Monday, December 13, 2010

The Vigilantes Strike: Taxpayers's Children Hardest Hit

Some will say that these are 'short-term' moves in the 10-year and 5-year rates.


Oh, by the way: when copper and petroleum are up, do we call it "inflation"? Or just ignore it, like the price of food, and assign it to the "doesn't count/I can't HEAR you" category? is clear from the M2 statistics that the Federal Reserve has been creating money. Since the crisis began in September 2008, the M2 money supply has risen from $7.9 trillion to $8.8 trillion, an increase of $873 billion. This means that the central bank has been creating money at an annual rate of 5.1 percent, which is significantly in excess of the 0.8 percent economic growth that has been reported in terms of nominal GDP over the same period. The difference, 4.3 percent, is what is considered to be inflation by most mainstream economists. --Vox

What inflation?

Here's Ben Bernanke, using Bart Simpson's voice: "I didn't do it. Nobody saw me do it. You can't prove anything!!"

Why not Bart Simpson for FRB Chair?

HT: Ticker


J. Strupp said...

1. No one ignores commodity prices. They're volatile from day to day, week to week so they're bad indicators of inflation inertia.

2. Commodites like copper and oil are highly speculative. They trade wildly based off negative AND positive data, not just M2 levels. The recent upward trend is more the result of better economic data. Gas prices are more sensitive to supply/demand dynamics than market speculation which is probably why we're paying the same for a gallon of gas then we did back in May of this year even though oil is up. Naturally, I'm waiting for someone to tell me that I don't know what I'm talking about because gas prices are getting expensive.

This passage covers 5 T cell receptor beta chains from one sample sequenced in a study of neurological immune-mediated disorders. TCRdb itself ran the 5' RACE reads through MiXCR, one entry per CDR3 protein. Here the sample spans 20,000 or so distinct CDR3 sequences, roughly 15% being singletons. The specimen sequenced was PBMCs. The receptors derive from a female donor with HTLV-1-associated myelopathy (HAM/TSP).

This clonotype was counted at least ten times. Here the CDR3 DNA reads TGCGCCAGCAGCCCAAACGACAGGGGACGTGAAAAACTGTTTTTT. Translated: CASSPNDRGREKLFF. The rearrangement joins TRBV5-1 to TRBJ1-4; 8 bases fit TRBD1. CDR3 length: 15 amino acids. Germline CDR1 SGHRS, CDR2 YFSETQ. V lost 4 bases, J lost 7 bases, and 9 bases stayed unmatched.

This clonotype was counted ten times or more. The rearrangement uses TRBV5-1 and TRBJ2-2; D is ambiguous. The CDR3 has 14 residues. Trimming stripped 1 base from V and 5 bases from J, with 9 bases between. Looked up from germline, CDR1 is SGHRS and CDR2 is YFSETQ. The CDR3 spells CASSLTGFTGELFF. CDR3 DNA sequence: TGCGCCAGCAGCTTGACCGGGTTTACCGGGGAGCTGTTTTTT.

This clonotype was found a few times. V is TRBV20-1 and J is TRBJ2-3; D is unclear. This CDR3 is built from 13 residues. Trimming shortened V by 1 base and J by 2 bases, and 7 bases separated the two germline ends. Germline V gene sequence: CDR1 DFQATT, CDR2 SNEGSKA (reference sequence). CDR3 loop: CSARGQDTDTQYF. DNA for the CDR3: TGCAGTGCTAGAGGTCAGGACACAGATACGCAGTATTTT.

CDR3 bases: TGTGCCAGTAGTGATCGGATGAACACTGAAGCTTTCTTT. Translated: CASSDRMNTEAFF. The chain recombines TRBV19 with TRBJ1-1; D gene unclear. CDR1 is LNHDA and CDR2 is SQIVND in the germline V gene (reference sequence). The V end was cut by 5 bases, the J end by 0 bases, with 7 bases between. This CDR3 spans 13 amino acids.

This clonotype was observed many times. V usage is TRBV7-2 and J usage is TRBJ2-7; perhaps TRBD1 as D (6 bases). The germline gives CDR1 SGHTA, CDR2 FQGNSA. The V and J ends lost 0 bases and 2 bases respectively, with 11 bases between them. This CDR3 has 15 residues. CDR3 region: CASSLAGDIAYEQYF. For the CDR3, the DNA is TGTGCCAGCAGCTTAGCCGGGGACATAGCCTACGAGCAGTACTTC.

2. Food prices, on average, aren't experiencing substantial inflation. We've been over this and economists have produced the data to prove it over and over and over. You are ignoring the data and then telling your readers that economists are ignoring the data.

J. Strupp said...

3. oops.

Dad29 said...

Umnnnhhh....."Hedonic" food prices don't cut it, Struppster.

I suggest you ask ANY groceryshopper of your acquaintance about food prices. Either: 1) portions are smaller OR 2) prices are larger.

Not by a ton, but they're up, and f*&^ Greenspan's stupid hedonics.

Copper, yes, generally follows industrial activity, so it is a GOOD thing that it's up. But pricing of finished products is not so easy to move upward; there may (will) be a squeeze on profits.

As to gasoline, the concern on my part is not so much the world-price of petroleum, but the short/medium-term effects of the Regime's cutoff of exploration both on and off US shores.

And by the way, the increase price of petroleum WILL work its way through the system. You've read the $4.00-by-Christmas predictions, yes?

J. Strupp said...

"I suggest you ask ANY groceryshopper of your acquaintance about food prices. Either: 1) portions are smaller OR 2) prices are larger."

I've made it clear that I don't buy anecdotal evidence. Consumers will almost always key on price increases while ignoring price stability and/or decreases.

And yes, food prices are up slightly relative to prices following the financial crisis. Of course, looking at a longer time series would show that food inflation is no where near where they were prior to 2008. Hardly a case against QE2.

"But pricing of finished products is not so easy to move upward;"

Exactly! That's my point Dadster. Finished goods price movement is a MUCH better indicator of inflation/deflation because they ARE difficult to move up or down. They give a MUCH better indication of price inertia. Wages too. Currently, both are near zero.